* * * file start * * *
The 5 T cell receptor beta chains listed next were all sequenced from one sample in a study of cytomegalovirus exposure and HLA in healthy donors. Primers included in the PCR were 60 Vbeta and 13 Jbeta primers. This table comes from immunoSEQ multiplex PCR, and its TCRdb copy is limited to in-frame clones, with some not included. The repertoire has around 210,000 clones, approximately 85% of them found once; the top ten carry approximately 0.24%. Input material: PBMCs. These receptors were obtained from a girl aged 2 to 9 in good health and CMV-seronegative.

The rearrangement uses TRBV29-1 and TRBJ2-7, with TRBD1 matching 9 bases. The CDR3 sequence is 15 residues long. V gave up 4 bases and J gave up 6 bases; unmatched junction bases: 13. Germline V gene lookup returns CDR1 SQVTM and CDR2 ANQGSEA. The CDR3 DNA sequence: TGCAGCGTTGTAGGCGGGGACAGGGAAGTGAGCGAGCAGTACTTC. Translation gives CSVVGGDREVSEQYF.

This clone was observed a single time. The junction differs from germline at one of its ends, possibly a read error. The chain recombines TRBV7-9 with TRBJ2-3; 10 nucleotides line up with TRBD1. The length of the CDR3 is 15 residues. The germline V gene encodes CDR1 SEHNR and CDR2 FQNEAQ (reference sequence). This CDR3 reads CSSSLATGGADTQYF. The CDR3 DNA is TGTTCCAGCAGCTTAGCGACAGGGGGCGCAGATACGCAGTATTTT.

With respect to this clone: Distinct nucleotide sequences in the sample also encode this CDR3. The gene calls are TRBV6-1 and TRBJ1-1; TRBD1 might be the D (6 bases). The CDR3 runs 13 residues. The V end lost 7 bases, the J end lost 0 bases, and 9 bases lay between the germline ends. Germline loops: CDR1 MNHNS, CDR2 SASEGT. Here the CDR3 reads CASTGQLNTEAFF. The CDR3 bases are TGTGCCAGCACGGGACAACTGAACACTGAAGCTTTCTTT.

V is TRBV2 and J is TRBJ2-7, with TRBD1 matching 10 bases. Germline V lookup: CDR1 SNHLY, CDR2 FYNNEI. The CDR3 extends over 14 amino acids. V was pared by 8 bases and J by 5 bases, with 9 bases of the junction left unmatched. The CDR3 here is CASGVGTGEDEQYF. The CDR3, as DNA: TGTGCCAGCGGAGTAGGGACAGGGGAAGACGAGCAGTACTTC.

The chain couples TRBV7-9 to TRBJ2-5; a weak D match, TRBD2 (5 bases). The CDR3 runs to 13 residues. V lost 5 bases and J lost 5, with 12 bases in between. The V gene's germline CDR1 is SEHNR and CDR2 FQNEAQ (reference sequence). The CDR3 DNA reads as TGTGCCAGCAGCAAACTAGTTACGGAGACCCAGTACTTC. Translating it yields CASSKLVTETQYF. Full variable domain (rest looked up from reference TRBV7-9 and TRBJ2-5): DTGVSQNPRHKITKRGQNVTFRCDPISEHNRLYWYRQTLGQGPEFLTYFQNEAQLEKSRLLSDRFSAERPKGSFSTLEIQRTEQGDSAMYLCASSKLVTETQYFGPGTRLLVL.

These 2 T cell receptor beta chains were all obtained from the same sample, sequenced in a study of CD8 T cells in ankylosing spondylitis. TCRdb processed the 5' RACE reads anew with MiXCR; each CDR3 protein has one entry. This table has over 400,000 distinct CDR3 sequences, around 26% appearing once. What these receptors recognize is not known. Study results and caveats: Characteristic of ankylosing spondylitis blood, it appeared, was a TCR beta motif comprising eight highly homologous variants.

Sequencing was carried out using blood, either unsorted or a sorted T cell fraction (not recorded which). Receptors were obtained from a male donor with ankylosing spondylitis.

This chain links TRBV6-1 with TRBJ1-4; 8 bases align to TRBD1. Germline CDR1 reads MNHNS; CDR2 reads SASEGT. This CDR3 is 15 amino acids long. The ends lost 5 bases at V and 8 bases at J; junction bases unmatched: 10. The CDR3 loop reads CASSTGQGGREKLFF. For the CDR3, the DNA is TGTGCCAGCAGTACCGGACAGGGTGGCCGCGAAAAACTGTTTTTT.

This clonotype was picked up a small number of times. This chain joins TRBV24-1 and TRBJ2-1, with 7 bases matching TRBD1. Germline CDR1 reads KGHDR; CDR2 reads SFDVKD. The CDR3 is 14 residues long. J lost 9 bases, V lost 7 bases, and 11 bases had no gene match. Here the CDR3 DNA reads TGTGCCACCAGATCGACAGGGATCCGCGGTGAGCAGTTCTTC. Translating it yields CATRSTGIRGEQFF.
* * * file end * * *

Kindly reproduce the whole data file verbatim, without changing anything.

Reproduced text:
The 5 T cell receptor beta chains listed next were all sequenced from one sample in a study of cytomegalovirus exposure and HLA in healthy donors. Primers included in the PCR were 60 Vbeta and 13 Jbeta primers. This table comes from immunoSEQ multiplex PCR, and its TCRdb copy is limited to in-frame clones, with some not included. The repertoire has around 210,000 clones, approximately 85% of them found once; the top ten carry approximately 0.24%. Input material: PBMCs. These receptors were obtained from a girl aged 2 to 9 in good health and CMV-seronegative.

The rearrangement uses TRBV29-1 and TRBJ2-7, with TRBD1 matching 9 bases. The CDR3 sequence is 15 residues long. V gave up 4 bases and J gave up 6 bases; unmatched junction bases: 13. Germline V gene lookup returns CDR1 SQVTM and CDR2 ANQGSEA. The CDR3 DNA sequence: TGCAGCGTTGTAGGCGGGGACAGGGAAGTGAGCGAGCAGTACTTC. Translation gives CSVVGGDREVSEQYF.

This clone was observed a single time. The junction differs from germline at one of its ends, possibly a read error. The chain recombines TRBV7-9 with TRBJ2-3; 10 nucleotides line up with TRBD1. The length of the CDR3 is 15 residues. The germline V gene encodes CDR1 SEHNR and CDR2 FQNEAQ (reference sequence). This CDR3 reads CSSSLATGGADTQYF. The CDR3 DNA is TGTTCCAGCAGCTTAGCGACAGGGGGCGCAGATACGCAGTATTTT.

With respect to this clone: Distinct nucleotide sequences in the sample also encode this CDR3. The gene calls are TRBV6-1 and TRBJ1-1; TRBD1 might be the D (6 bases). The CDR3 runs 13 residues. The V end lost 7 bases, the J end lost 0 bases, and 9 bases lay between the germline ends. Germline loops: CDR1 MNHNS, CDR2 SASEGT. Here the CDR3 reads CASTGQLNTEAFF. The CDR3 bases are TGTGCCAGCACGGGACAACTGAACACTGAAGCTTTCTTT.

V is TRBV2 and J is TRBJ2-7, with TRBD1 matching 10 bases. Germline V lookup: CDR1 SNHLY, CDR2 FYNNEI. The CDR3 extends over 14 amino acids. V was pared by 8 bases and J by 5 bases, with 9 bases of the junction left unmatched. The CDR3 here is CASGVGTGEDEQYF. The CDR3, as DNA: TGTGCCAGCGGAGTAGGGACAGGGGAAGACGAGCAGTACTTC.

The chain couples TRBV7-9 to TRBJ2-5; a weak D match, TRBD2 (5 bases). The CDR3 runs to 13 residues. V lost 5 bases and J lost 5, with 12 bases in between. The V gene's germline CDR1 is SEHNR and CDR2 FQNEAQ (reference sequence). The CDR3 DNA reads as TGTGCCAGCAGCAAACTAGTTACGGAGACCCAGTACTTC. Translating it yields CASSKLVTETQYF. Full variable domain (rest looked up from reference TRBV7-9 and TRBJ2-5): DTGVSQNPRHKITKRGQNVTFRCDPISEHNRLYWYRQTLGQGPEFLTYFQNEAQLEKSRLLSDRFSAERPKGSFSTLEIQRTEQGDSAMYLCASSKLVTETQYFGPGTRLLVL.

These 2 T cell receptor beta chains were all obtained from the same sample, sequenced in a study of CD8 T cells in ankylosing spondylitis. TCRdb processed the 5' RACE reads anew with MiXCR; each CDR3 protein has one entry. This table has over 400,000 distinct CDR3 sequences, around 26% appearing once. What these receptors recognize is not known. Study results and caveats: Characteristic of ankylosing spondylitis blood, it appeared, was a TCR beta motif comprising eight highly homologous variants.

Sequencing was carried out using blood, either unsorted or a sorted T cell fraction (not recorded which). Receptors were obtained from a male donor with ankylosing spondylitis.

This chain links TRBV6-1 with TRBJ1-4; 8 bases align to TRBD1. Germline CDR1 reads MNHNS; CDR2 reads SASEGT. This CDR3 is 15 amino acids long. The ends lost 5 bases at V and 8 bases at J; junction bases unmatched: 10. The CDR3 loop reads CASSTGQGGREKLFF. For the CDR3, the DNA is TGTGCCAGCAGTACCGGACAGGGTGGCCGCGAAAAACTGTTTTTT.

This clonotype was picked up a small number of times. This chain joins TRBV24-1 and TRBJ2-1, with 7 bases matching TRBD1. Germline CDR1 reads KGHDR; CDR2 reads SFDVKD. The CDR3 is 14 residues long. J lost 9 bases, V lost 7 bases, and 11 bases had no gene match. Here the CDR3 DNA reads TGTGCCACCAGATCGACAGGGATCCGCGGTGAGCAGTTCTTC. Translating it yields CATRSTGIRGEQFF.